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Based on an inspirational real life story, Australian film Penguin Bloom is selected for Toronto


“There are so few festivals happening around the world that I really thought there must be a glut of amazing cinema that hasn’t been able to find a home,” he said. “To be included is very cool. I’m very excited and breathing a sigh of relief.”

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Based on real events, Lincoln plays photographer Cameron Bloom whose wife Sam (Watts) is paralysed in a near fatal fall on a family holiday in Thailand.

Back home on the northern beaches after spending seven months in hospital, the discovery of an injured magpie chick that their three sons call “Penguin” helps the family get through the crisis.

Screenwriters Shaun Grant (Snowtown) and Harry Cripps (The Dry) adapted the book by Bradley Trevor Greive and Bloom.

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Ivin, whose recent work has included the television series The Cry, Safe Harbour and Seven Types of Ambiguity, only finished the film three weeks ago.

“There’s a simplicity in the story that’s incredibly warm and emotional and it really affects people,” Ivin said. “Whether it’s a short clip they’ve seen about the real Penguin online or they’ve read the book, there’s something very moving about this story.”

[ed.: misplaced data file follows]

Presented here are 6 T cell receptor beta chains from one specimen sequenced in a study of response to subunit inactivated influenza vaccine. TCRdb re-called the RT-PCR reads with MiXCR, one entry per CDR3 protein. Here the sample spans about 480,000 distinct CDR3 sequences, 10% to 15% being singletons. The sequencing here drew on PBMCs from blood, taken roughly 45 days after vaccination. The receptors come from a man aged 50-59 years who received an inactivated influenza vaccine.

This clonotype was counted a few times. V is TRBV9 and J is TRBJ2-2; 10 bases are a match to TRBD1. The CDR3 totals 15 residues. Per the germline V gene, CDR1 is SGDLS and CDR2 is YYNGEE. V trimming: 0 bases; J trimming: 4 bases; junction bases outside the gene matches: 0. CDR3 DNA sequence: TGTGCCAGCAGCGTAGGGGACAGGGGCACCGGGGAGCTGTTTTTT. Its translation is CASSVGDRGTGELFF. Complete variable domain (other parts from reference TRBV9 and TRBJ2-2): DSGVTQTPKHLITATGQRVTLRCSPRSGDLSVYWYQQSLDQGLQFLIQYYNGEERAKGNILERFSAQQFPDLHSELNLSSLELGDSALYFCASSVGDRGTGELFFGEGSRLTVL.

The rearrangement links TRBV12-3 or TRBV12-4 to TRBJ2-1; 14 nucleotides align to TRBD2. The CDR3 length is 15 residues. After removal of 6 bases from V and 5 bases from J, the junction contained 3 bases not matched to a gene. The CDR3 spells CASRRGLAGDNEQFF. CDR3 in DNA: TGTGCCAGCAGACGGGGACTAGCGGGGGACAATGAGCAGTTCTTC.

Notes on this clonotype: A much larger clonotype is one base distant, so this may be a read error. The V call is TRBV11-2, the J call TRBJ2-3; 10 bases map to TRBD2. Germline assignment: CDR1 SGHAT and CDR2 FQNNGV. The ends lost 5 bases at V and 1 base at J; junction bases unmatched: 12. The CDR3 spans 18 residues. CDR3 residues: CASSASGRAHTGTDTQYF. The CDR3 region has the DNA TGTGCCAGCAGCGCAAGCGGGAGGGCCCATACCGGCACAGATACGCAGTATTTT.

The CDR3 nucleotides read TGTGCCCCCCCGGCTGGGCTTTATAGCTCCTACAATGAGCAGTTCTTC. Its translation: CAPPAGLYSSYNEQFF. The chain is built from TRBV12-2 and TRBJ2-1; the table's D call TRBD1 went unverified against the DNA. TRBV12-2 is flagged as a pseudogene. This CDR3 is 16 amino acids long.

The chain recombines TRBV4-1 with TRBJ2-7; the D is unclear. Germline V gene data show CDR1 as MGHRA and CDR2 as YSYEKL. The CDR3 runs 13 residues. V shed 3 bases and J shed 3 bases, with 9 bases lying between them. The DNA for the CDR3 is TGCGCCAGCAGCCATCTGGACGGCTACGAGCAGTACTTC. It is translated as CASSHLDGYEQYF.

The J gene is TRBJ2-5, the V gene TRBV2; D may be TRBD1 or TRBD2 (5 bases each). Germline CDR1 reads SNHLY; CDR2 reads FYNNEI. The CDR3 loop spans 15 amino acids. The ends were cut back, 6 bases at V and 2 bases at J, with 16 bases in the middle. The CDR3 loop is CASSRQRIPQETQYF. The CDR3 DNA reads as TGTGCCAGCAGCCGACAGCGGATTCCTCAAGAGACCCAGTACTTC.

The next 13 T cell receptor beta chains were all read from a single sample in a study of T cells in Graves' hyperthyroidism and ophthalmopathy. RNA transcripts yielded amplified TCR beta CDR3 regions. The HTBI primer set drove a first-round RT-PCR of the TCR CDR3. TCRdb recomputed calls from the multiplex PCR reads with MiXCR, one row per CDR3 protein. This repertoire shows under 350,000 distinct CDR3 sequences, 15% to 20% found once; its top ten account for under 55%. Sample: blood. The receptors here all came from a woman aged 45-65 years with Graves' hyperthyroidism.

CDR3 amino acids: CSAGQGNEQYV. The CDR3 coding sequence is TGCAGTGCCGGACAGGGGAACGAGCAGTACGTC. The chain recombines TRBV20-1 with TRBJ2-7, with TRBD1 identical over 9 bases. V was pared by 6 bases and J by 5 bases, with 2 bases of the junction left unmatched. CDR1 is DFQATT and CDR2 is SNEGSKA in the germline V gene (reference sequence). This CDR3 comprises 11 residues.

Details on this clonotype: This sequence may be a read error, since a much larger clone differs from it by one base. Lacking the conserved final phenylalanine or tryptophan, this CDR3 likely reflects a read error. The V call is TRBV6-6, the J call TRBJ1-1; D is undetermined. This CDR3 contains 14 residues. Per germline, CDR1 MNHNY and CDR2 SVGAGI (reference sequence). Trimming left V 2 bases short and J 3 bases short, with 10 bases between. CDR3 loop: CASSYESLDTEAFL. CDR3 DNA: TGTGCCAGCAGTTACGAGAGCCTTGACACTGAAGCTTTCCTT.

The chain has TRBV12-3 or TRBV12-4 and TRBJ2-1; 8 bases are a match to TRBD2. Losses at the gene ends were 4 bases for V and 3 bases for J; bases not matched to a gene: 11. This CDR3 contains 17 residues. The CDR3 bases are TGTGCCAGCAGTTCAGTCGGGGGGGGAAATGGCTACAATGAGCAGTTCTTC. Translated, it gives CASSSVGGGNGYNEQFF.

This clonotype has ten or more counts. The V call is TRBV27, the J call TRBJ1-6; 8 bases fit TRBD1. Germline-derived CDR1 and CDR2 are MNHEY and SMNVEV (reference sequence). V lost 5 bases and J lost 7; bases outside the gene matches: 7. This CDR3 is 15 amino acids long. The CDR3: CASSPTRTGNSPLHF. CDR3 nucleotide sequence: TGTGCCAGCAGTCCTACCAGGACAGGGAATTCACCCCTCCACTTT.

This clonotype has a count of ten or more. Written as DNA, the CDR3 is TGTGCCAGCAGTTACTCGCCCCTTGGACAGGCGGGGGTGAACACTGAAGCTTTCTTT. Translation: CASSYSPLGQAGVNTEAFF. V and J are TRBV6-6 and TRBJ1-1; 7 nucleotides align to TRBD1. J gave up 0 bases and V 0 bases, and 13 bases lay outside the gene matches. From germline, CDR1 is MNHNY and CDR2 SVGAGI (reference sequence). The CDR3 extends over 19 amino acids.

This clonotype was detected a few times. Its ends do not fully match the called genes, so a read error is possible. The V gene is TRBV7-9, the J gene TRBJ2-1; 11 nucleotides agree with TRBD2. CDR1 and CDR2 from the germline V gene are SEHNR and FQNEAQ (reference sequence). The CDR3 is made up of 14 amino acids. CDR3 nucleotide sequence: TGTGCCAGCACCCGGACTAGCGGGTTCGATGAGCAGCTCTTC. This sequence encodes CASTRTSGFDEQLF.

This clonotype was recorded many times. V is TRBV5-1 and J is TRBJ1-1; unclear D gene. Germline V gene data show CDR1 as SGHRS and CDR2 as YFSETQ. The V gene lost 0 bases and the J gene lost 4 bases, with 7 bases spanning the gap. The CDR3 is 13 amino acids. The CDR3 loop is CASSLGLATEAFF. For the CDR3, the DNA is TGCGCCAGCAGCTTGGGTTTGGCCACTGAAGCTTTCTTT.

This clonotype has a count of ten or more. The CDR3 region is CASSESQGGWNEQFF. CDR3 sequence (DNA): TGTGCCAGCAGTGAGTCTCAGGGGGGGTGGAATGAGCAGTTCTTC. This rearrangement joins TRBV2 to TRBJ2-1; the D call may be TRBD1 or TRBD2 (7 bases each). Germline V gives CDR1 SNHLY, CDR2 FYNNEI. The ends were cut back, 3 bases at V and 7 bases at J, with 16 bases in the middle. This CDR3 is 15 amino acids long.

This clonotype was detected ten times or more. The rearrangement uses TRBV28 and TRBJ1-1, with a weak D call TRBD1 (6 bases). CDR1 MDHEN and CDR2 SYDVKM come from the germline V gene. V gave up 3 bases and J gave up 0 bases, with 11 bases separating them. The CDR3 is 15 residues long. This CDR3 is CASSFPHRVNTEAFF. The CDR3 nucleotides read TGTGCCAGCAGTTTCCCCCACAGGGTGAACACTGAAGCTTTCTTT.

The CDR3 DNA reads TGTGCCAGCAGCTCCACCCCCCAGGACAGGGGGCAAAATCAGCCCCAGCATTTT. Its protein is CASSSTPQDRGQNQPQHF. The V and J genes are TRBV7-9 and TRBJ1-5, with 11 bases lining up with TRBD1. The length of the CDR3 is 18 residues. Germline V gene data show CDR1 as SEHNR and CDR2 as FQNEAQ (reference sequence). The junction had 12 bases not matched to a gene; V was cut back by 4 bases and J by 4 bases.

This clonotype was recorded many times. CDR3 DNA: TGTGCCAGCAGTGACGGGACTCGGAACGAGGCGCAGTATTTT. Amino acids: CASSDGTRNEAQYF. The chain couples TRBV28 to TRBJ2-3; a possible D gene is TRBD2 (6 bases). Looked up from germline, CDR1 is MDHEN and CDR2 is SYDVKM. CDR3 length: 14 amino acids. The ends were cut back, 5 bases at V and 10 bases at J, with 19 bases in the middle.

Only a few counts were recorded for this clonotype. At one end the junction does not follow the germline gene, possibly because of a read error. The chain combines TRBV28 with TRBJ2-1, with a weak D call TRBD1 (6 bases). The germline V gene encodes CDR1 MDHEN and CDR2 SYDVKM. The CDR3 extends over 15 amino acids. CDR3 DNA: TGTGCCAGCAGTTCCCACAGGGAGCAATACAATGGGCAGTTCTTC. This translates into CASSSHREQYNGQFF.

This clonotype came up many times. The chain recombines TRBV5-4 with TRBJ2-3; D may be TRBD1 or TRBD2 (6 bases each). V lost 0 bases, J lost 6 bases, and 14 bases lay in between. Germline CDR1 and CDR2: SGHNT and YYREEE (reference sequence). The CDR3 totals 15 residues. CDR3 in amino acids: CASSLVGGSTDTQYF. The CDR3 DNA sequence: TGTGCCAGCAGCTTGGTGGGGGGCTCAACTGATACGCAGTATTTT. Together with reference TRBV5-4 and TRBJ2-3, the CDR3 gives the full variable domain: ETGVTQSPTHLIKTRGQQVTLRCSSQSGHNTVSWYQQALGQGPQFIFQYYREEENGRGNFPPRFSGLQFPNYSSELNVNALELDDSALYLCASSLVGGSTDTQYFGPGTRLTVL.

He made “a few little tweaks” during editing because the film seemed especially timely during the pandemic.

“It felt like we were making a film that was a metaphor for the times,” he said.

Ivin is unsure whether he will be able to get to the premiere.

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“I’m in Melbourne so it doesn’t feel like I can leave my house at the moment,” he said. “But I’d so love to be there. I can’t believe our film is going to be shown to people for the first time and we won’t be there.”

Producer Emma Cooper, who optioned the book with Big Little Lies producer Bruna Papandrea four years ago, said the film was “a unique Australian story that is also universal”.

“It’s very much about the human spirit overcoming adversity and healing through a connection to nature and family,” Cooper said.

Watts is also one of the producers of the film, which is scheduled to open in Australian cinemas on January 1 next year.

A sequel to the book, Sam Bloom: Heartache & Birdsong, will be published around the time the film debuts in Toronto.

Another new Australian film, Roderick MacKay’s drama The Furnace, will have a world premiere at the Venice Film Festival in September.

Set during the Western Australian gold rush in the 1890s, it centres on a young Afghan cameleer (Egyptian actor Ahmed Malek) and a mysterious bushman (David Wenham) who go on the run with two gold bars.

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